- Adams v New South Wales Land and Housing Corporation  NSWCATAP 31 concerned a decision to terminate a social housing tenancy agreement on grounds of breach of the agreement, namely, whether the tenant had caused or permitted a nuisance.
The appeal Panel summarised the definition of private nuisance as follows:
“In summary, the main features of a private nuisance are:
- an interference, by the defendant (tenant) in his/her use of his/her land (premises), with an occupier’s (neighbour’s) use and enjoyment of his/her land (premises) – an interference can be physical damage to property or person and non-physical damage (e.g. damage caused by air pollution, vibration, noise and dust). However, the damage must at all times be to the occupier’s (neighbour’s) use and enjoyment of his/her land (premises);
- the interference must be substantial and unreasonable; and
- the test as to whether the interference is substantial and unreasonable is objective.”
The Tribunal adopted a broad approach to Section 153(1) by finding that reference to “nuisance” is a “reference to conduct of the kind that is likely to give rise to a private nuisance liability” and as such, private nuisance did apply.
The Tribunal Member accepted the lot owner’s evidence in relation to smoke drift from the neighbouring lot. The Tribunal Member found that while the Owners Corporation’s managing agent strived to address the smoke drift complaint, the strata committee erred in its approach and misconceived the operation of section 153 by not addressing the matter properly. The fact that the lot owner complained of the issue from 2015 to 2017 led the Member to find that the complaints are not trivial or lack a serious element.
The Tribunal also found that the smoke drift emanating from the neighbouring lot is a hazard (for the same reasons in the case law above) AND a nuisance because it is an interference with the lot owner’s use and enjoyment of his lot which is unreasonable and substantial.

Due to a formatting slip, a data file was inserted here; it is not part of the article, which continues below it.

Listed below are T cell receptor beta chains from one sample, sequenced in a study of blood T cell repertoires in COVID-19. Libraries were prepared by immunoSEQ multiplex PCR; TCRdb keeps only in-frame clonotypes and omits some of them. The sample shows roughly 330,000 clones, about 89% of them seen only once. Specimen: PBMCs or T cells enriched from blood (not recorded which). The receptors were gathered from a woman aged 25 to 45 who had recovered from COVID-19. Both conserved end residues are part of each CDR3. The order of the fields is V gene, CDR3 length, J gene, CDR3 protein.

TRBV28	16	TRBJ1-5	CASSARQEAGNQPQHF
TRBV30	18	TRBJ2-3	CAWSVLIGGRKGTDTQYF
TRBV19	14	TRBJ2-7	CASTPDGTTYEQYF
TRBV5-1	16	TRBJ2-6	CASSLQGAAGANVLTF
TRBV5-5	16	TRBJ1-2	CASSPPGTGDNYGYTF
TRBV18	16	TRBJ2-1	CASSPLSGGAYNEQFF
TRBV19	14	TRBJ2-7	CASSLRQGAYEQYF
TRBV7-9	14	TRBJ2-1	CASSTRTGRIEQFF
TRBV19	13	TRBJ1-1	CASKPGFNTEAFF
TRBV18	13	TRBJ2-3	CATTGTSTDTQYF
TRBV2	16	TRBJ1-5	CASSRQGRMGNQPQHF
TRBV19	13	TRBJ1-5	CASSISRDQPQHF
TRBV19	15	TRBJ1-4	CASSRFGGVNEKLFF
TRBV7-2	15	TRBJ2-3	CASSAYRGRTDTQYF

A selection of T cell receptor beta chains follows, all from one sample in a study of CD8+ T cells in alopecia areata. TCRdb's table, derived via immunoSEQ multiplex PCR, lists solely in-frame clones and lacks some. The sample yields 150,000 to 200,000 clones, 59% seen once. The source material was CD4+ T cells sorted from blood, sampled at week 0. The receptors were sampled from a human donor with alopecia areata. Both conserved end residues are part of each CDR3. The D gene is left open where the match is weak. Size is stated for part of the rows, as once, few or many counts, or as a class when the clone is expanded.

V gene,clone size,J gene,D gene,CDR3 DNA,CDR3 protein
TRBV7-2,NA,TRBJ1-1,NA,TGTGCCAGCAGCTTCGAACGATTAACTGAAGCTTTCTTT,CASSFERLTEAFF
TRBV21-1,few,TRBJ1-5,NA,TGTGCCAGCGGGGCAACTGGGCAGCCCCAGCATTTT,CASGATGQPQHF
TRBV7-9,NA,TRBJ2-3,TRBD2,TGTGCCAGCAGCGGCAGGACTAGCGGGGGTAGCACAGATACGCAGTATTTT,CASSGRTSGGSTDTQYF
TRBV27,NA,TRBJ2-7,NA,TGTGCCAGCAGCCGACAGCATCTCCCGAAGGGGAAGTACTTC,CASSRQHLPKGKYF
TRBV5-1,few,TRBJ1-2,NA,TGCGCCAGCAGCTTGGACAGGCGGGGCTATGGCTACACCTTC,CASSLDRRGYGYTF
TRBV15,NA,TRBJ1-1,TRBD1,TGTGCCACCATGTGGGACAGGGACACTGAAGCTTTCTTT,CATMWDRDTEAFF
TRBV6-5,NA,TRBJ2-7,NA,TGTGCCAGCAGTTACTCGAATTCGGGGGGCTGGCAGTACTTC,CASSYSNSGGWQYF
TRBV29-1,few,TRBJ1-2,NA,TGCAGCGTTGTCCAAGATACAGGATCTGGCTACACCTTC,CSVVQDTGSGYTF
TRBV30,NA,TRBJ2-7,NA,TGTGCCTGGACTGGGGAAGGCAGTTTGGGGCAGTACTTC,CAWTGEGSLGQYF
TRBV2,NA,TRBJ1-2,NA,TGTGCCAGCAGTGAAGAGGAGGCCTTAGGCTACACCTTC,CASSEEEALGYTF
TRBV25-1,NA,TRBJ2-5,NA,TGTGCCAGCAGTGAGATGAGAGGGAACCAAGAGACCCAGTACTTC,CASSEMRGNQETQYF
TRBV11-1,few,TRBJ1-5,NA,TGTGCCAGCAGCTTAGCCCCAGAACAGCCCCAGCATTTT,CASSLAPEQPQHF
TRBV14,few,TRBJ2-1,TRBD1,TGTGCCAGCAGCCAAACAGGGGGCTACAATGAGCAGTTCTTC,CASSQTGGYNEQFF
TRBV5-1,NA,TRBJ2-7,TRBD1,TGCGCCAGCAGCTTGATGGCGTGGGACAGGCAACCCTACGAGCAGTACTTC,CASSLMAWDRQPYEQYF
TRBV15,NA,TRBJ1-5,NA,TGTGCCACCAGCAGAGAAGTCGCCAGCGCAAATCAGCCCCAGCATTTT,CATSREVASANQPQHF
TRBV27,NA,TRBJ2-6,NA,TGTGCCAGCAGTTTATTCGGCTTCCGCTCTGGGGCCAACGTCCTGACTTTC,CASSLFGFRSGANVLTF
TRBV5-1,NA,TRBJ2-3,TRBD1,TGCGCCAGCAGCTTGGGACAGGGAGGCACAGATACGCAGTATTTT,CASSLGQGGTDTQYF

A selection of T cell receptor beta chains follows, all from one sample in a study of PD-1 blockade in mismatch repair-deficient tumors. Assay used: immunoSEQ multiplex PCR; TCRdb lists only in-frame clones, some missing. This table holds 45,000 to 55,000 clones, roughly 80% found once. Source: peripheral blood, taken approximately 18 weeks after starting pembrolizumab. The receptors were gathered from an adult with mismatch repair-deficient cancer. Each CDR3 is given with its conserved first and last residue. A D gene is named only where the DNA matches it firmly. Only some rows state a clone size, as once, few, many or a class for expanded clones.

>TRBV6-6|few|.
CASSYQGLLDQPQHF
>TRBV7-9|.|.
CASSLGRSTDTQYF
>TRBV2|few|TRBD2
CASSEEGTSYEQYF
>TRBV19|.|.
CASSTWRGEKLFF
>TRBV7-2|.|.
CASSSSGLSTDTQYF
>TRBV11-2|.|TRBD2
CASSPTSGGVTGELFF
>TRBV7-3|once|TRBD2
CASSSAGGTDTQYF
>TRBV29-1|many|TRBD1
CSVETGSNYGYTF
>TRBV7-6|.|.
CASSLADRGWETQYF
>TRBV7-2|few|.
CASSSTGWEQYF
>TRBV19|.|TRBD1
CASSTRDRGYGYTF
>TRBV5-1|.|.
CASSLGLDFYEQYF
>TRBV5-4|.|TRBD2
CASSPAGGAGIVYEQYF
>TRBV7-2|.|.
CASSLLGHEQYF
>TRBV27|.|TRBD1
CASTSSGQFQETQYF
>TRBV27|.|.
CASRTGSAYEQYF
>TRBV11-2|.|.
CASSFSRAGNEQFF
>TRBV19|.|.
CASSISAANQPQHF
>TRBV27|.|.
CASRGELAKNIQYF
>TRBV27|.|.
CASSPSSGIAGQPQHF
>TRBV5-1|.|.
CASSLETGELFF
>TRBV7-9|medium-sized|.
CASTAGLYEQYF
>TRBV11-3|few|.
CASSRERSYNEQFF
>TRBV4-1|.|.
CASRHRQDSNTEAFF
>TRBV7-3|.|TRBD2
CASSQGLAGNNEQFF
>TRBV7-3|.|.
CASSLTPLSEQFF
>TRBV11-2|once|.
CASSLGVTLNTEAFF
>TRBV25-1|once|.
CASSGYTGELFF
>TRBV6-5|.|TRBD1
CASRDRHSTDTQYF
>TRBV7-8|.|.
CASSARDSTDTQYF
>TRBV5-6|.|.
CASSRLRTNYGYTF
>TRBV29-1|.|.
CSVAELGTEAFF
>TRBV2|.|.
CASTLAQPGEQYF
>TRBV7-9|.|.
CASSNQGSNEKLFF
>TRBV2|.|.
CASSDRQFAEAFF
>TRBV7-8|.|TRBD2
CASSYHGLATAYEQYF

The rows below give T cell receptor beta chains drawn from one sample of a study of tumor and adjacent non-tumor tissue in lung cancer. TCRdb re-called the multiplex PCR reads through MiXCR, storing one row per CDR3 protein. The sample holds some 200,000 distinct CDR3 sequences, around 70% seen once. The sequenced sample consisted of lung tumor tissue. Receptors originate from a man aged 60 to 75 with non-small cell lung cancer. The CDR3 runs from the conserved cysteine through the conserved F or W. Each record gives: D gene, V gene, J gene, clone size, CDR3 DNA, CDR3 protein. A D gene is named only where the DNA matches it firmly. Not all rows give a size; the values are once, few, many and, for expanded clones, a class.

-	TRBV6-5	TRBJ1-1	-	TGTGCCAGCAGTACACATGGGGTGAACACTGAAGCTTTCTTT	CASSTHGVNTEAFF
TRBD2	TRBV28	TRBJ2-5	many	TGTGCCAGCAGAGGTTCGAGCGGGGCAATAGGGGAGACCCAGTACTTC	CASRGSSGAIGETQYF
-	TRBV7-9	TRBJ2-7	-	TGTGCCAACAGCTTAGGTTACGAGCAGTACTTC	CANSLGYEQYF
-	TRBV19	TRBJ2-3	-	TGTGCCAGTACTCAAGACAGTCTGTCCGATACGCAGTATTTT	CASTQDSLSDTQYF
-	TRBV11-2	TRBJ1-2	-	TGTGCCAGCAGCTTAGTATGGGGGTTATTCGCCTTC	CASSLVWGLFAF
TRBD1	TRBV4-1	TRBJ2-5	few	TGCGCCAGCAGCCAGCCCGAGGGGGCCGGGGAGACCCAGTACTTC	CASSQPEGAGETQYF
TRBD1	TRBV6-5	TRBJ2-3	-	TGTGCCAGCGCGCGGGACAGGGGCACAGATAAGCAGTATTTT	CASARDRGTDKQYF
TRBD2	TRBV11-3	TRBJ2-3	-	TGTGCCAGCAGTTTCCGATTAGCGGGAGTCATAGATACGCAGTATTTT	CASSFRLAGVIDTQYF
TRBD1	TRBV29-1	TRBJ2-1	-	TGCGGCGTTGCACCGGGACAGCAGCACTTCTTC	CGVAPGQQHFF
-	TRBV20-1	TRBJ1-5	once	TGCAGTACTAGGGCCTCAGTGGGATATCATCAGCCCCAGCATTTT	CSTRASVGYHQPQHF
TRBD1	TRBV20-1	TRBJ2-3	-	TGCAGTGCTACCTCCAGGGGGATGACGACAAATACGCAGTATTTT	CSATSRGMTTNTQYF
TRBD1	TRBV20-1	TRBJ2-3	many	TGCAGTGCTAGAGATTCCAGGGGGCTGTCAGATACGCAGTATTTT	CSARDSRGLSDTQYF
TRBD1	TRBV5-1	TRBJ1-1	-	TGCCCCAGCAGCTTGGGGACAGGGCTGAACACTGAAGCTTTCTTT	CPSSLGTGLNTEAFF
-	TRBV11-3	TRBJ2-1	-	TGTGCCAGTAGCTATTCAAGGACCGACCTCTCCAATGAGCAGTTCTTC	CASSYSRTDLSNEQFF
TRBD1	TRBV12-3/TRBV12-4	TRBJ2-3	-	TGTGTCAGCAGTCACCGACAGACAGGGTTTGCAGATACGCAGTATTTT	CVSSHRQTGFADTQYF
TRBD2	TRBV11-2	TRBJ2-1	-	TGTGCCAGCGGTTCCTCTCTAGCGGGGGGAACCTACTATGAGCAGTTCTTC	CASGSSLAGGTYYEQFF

The Tribunal ordered that at all times, the neighbouring lot occupant must not smoke on the balcony or in the bedrooms of her lot AND must close all exterior doors, bedroom windows and bathroom window when smoking in her lot.
As for the Owners Corporation, since there are no by-laws by the scheme in relation to smoke penetration or drift, the Tribunal was unable to make an order requiring the Owners Corporation do anything.
The Tribunal is adopting a broad interpretation of section 153 of the Act by not only considering acts (or omissions) which can cause a nuisance or hazard but other conduct that is likely to give rise to a private nuisance liability claim. To avoid future litigious claims and proceedings by lot owners in similar situations, it is crucial that a strata scheme undertake the following:
- Treat any complaint in a serious manner and when it first arises as any delay by the body corporate can jeopardise its position; and
- Ensure the scheme has by-laws in place to address and regulate smoke penetration and drift; and
- Ensure that notices in relation to smoke penetration and drift are circulated to act as a transparency measure and supplementary to the by-laws.
This post appears in Strata News #285
- NSW: Last Gasp For Smokers in Strata
- NSW: What are the rules around smoking in strata buildings?
- NSW: Taming Keyboard Warriors – How to Deal With Unreasonable Strata Communications
This information is intended to provide a general summary only and should not be relied on as a substitute for legal advice.